The practice of building retaining walls has been around for thousands of years. If you want to level a hilly area to enclose a decorative garden or construct a new driveway, you’ll need retaining walls. Retaining walls can be built with virtually any solid material, from concrete and brick to wood timbers used in garden landscaping. The newest retaining wall systems are composed of segmental blocks that interlock, with no need for mortar. Many of these systems enable you to finish a project that will look complicated and professional, while the actual work involved is fairly simple.
Some of the mortarless systems designed specifically for the do-it-yourselfer are more appropriate for shorter walls than tall walls. These systems can add a nice decorative touch to a landscape by creating borders or a system of sloped terraces. Some systems feature blocks that have a lip on the lower edge that locks them together, creating a step effect. When the cavity behind the wall is filled with earth, the pressure pushes the blocks forward, strengthening the joints between the lips and the blocks beneath.
Other systems offer differing interlocking features, such as cast tongue-and-groove connections for additional structural integrity. Also available are systems that feature fiberglass pin systems. The pins insert between the blocks to ensure proper alignment and a strong mechanical connection between the units. With some of the pin systems, you can adjust the setback, or“batter,” of the wall system by inserting the pins into different holes.
While many DIY-tailored mortarless systems are intended for relatively low walls (up to 4 feet tall), taller or more critical walls should be designed prior to installation. For taller walls, much more consideration must be given to reinforcement, drainage and overall stability.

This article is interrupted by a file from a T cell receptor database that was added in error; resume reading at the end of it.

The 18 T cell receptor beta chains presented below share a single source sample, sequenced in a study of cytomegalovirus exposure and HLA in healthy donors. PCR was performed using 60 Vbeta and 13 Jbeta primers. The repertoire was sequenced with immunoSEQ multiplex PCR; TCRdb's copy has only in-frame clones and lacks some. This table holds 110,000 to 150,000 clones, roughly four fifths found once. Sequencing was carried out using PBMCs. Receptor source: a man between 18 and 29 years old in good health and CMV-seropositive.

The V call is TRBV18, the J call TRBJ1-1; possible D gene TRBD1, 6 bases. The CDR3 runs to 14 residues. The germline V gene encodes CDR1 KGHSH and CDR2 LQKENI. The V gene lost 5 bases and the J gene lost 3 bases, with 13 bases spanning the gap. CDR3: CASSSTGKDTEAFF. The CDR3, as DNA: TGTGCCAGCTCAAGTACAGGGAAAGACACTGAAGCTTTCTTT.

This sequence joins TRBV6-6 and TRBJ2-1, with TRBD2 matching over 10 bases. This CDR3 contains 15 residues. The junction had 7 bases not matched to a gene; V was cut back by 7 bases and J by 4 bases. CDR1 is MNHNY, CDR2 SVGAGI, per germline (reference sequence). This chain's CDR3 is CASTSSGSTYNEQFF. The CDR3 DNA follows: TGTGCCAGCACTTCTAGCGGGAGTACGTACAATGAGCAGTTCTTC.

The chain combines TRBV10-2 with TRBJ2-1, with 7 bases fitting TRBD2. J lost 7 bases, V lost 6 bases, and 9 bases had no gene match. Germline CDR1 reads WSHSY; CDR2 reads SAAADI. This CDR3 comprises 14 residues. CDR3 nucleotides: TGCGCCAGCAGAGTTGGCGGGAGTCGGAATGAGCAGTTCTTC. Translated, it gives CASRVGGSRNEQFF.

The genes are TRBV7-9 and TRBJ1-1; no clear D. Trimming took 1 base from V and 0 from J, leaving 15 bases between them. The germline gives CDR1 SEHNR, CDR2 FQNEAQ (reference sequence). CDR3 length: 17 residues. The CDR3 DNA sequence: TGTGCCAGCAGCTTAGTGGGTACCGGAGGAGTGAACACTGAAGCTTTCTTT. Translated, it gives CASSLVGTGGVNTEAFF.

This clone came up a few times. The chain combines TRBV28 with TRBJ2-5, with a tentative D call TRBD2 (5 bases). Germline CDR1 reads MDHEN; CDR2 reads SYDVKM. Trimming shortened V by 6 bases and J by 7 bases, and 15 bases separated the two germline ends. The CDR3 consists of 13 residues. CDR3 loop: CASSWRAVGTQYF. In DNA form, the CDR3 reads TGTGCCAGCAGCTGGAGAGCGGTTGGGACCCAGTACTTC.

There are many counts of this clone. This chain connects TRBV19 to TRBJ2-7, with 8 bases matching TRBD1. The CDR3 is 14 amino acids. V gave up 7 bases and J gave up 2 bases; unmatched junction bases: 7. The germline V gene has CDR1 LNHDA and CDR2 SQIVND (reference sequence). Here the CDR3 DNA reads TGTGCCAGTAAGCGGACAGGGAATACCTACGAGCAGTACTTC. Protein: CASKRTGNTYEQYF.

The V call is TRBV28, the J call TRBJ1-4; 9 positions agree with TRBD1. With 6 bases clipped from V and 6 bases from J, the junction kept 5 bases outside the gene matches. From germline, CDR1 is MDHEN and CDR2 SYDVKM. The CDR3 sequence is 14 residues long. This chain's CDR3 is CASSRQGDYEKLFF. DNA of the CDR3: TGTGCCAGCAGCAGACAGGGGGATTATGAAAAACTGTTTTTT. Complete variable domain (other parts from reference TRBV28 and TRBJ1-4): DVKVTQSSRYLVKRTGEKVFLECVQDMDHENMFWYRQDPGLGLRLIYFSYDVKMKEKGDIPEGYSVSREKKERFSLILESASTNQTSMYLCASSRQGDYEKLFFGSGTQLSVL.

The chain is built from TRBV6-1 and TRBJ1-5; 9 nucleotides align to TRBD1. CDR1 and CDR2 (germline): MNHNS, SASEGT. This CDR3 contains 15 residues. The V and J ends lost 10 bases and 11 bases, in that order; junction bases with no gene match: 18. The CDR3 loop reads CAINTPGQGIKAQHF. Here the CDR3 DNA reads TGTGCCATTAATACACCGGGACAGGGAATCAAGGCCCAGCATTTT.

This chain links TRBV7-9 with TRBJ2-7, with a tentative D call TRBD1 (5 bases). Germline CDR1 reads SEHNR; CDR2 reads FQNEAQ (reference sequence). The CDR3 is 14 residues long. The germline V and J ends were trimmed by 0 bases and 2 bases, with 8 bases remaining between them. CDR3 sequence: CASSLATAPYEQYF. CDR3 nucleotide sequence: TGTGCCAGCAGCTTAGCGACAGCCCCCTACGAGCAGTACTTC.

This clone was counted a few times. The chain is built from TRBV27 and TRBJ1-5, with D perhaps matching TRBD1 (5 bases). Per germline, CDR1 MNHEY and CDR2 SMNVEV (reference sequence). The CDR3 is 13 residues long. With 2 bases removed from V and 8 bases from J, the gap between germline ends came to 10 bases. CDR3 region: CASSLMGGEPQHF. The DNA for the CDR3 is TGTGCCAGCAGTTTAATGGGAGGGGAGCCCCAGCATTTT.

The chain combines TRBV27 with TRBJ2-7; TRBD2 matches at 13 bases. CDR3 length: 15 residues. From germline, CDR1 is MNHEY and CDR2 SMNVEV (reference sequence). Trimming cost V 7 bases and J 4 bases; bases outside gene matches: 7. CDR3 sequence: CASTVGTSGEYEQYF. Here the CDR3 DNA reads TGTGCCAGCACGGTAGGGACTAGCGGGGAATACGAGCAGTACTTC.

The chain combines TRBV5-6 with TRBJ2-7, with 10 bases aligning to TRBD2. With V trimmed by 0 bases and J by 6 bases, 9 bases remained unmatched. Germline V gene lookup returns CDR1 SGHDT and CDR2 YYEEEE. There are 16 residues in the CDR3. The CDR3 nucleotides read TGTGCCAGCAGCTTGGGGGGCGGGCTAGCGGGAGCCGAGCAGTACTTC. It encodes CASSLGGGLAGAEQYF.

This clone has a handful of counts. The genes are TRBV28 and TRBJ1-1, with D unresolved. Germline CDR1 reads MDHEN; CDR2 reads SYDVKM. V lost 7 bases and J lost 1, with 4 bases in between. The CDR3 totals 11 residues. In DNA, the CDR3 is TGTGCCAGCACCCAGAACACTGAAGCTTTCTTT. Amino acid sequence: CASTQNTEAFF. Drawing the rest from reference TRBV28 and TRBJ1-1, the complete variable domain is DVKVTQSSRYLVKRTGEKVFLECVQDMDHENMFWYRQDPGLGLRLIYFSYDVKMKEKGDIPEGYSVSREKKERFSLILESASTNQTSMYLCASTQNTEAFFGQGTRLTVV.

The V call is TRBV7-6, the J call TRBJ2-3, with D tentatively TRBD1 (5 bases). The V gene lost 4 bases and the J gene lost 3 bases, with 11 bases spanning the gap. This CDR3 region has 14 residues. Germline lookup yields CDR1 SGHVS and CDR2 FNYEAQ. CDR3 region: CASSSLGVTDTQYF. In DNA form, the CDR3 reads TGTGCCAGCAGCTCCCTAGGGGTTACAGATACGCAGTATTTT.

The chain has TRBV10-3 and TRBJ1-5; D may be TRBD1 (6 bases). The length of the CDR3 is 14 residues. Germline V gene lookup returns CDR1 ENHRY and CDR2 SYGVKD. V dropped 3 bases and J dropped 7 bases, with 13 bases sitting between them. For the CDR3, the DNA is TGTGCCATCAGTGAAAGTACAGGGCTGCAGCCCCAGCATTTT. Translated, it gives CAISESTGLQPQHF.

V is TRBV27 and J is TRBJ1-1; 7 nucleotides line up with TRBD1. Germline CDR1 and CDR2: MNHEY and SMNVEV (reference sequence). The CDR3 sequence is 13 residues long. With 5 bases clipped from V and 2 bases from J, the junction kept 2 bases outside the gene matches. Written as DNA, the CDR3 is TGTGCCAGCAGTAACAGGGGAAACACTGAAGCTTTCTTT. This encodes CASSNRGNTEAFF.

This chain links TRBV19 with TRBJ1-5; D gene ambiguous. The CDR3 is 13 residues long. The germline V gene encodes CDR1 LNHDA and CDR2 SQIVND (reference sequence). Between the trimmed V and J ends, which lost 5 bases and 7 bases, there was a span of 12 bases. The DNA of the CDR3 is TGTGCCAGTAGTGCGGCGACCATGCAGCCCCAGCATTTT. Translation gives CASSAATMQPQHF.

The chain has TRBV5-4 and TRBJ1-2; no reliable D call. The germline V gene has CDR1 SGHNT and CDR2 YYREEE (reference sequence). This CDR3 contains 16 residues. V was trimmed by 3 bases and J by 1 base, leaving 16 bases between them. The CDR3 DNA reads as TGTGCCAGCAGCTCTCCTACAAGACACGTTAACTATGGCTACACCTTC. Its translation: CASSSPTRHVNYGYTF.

There are two primary areas of concern for any earth-retaining structure: resisting lateral earth pressures; and providing a strong foundation.
One of the most basic types of retaining walls, the Gravity Wall, uses wall mass and cross-sectional geometry to resist pressure from the earth that is pushing against it. Many of the systems designed for homeowners use a Gravity Wall design. These systems simply use the weight of the blocks to retain the earth. Gravity Walls work best for accent walls around the yard and garden, up to about 3 feet high.
Taller or more critical walls require a Reinforced Wall design. The Reinforced design compensates for the retained earth’s “sliding wedge.” The sliding wedge is the angle at which the soil would normally develop if not retained, due to gravity and water runoff pulling the soil downward. As the height increases, the soil’s mass increases at the top of the slope. This means that the higher the retaining wall, the stronger it must be.
To address the sliding wedge, retaining walls in excess of 3 or 4 feet should be “battered.” The term “batter” refers to a backwards tilt or set back. A retaining wall built plumb maximizes the sliding wedge of the material behind the wall. On the other hand, a wall that is battered tilts backward toward the hillside, reducing the amount of material in the sliding wedge by an amount equal to the degree of tilt.
Battering is one method of strengthening a taller wall. Reinforced Walls may incorporate this approach in conjunction with reinforcement grids, anchors or steel reinforcement. Very tall walls get rather complex when accounting for lateral pressure, as do the reinforcement options. The sliding wedge, for instance, doesn’t function as a one-to-one relationship. A retaining wall 8 feet tall is not just twice as strong as a wall 4-foot tall. The 8-foot wall actually needs to be four times stronger. For walls taller than 4 feet, hiring a licensed engineer to develop a design would be a wise move. Also, keep in mind that big walls usually involve moving truck loads of soil, gravel and heavy block.
After selecting your retaining-wall system, the first step in construction is to measure the wall’s layout, using stakes and string to mark the course. Remove all surface vegetation and debris (this material cannot be used as backfill). Dig the base trench to the designed width and depth of your block system. Retaining-wall systems differ greatly in block size and design, so follow the manufacturer’s installation instructions to the letter. Then level the excavated base pad, starting at its lowest point.